ERP is often unintentionally diagnosed when the patient is receiving an EKG for another reason. If an abnormal pattern is seen on the EKG, the physician will generally conduct a physical exam and record the patient's medical history. During the physical exam, the physician will listen to the patient’s heart to detect if there is an abnormal heart rate. Patients are also asked for a detailed description of any symptoms that may be present, as those symptoms may indicate a different heart condition.
In order to rule out other conditions, the physician may order tests to examine the heart muscle, the blood flow through the heart, and any potential leaking within the heart valves. If the abnormal heart rhythm is intermittent, the patient may need to wear a Holter monitor. This portable device allows the medical team to observe the patient’s heart activity over a longer period of time, and it helps diagnose the condition if the abnormal rhythm happens while the patient is not at the hospital.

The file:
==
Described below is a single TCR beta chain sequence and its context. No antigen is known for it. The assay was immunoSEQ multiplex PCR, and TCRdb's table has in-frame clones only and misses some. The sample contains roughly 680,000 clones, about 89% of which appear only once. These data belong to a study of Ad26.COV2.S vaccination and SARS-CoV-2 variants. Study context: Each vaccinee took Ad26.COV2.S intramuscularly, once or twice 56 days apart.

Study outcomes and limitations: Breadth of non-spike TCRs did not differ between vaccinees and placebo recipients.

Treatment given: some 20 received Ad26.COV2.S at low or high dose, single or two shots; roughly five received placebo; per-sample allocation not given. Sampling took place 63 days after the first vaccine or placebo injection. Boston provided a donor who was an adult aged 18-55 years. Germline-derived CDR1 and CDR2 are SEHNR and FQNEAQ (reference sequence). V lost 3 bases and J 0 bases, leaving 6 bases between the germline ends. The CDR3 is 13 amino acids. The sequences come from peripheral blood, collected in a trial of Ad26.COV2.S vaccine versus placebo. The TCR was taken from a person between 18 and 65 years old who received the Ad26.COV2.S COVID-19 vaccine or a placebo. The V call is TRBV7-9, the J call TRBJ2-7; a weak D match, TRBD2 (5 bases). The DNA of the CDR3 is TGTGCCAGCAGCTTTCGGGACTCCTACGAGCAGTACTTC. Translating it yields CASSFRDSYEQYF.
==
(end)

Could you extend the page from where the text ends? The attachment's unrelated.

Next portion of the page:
Depending on the results of the other diagnostic tests, an echocardiogram may be prescribed. This noninvasive procedure uses a machine called a transducer that bounces sound waves off the heart (echo) and back into the transducer. These echoes are then translated into visual images. If the echocardiogram is inconclusive, imaging tests such as a cardiac MRI or chest X-ray may be used to see if the heart is enlarged.
Other diagnostic tests may include electrophysiology studies to look at the electrical system of the heart.